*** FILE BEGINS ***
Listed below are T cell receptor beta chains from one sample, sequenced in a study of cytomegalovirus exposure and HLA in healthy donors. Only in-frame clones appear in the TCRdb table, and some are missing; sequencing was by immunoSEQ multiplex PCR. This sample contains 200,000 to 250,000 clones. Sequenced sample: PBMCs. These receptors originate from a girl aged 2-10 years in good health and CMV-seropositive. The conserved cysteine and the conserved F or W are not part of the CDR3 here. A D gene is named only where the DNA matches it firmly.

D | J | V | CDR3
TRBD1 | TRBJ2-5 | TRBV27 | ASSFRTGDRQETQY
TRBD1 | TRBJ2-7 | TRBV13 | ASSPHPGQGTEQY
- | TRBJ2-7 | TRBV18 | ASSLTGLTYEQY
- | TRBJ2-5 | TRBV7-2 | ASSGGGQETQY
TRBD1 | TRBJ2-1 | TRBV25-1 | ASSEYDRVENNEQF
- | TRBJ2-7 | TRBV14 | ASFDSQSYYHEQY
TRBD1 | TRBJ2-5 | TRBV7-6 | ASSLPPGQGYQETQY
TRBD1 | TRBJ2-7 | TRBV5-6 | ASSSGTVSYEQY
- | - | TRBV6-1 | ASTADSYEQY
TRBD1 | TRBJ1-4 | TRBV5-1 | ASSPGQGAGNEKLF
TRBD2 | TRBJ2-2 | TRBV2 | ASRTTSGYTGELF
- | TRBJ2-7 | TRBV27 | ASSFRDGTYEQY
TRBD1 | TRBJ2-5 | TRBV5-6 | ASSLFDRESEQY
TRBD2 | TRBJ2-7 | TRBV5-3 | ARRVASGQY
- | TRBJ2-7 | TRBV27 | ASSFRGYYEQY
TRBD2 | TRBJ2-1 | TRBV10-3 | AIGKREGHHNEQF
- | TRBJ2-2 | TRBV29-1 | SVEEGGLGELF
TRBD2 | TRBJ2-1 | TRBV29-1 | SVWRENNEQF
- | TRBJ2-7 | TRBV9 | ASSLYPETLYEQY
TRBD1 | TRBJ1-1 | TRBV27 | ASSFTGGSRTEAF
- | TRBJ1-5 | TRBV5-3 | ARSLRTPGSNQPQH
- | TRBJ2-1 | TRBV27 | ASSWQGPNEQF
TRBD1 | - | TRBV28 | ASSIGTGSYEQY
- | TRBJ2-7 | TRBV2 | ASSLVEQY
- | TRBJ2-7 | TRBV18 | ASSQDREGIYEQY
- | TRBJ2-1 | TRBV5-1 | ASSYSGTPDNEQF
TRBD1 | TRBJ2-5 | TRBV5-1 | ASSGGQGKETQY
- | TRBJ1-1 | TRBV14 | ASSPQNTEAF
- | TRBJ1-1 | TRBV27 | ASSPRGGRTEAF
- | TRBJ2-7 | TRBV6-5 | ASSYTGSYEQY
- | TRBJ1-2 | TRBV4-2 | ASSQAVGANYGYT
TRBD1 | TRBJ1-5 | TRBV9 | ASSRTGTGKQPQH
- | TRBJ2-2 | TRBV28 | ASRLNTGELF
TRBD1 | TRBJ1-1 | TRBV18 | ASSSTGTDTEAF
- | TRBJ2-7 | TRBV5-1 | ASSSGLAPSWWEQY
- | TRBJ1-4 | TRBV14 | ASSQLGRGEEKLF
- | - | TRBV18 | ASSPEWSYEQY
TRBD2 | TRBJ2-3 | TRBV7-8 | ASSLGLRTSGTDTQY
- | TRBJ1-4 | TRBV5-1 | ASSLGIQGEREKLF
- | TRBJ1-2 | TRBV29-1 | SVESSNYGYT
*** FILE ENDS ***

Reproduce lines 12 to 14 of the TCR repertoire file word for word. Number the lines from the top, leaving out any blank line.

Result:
TRBD1 | TRBJ1-4 | TRBV5-1 | ASSPGQGAGNEKLF
TRBD2 | TRBJ2-2 | TRBV2 | ASRTTSGYTGELF
- | TRBJ2-7 | TRBV27 | ASSFRDGTYEQY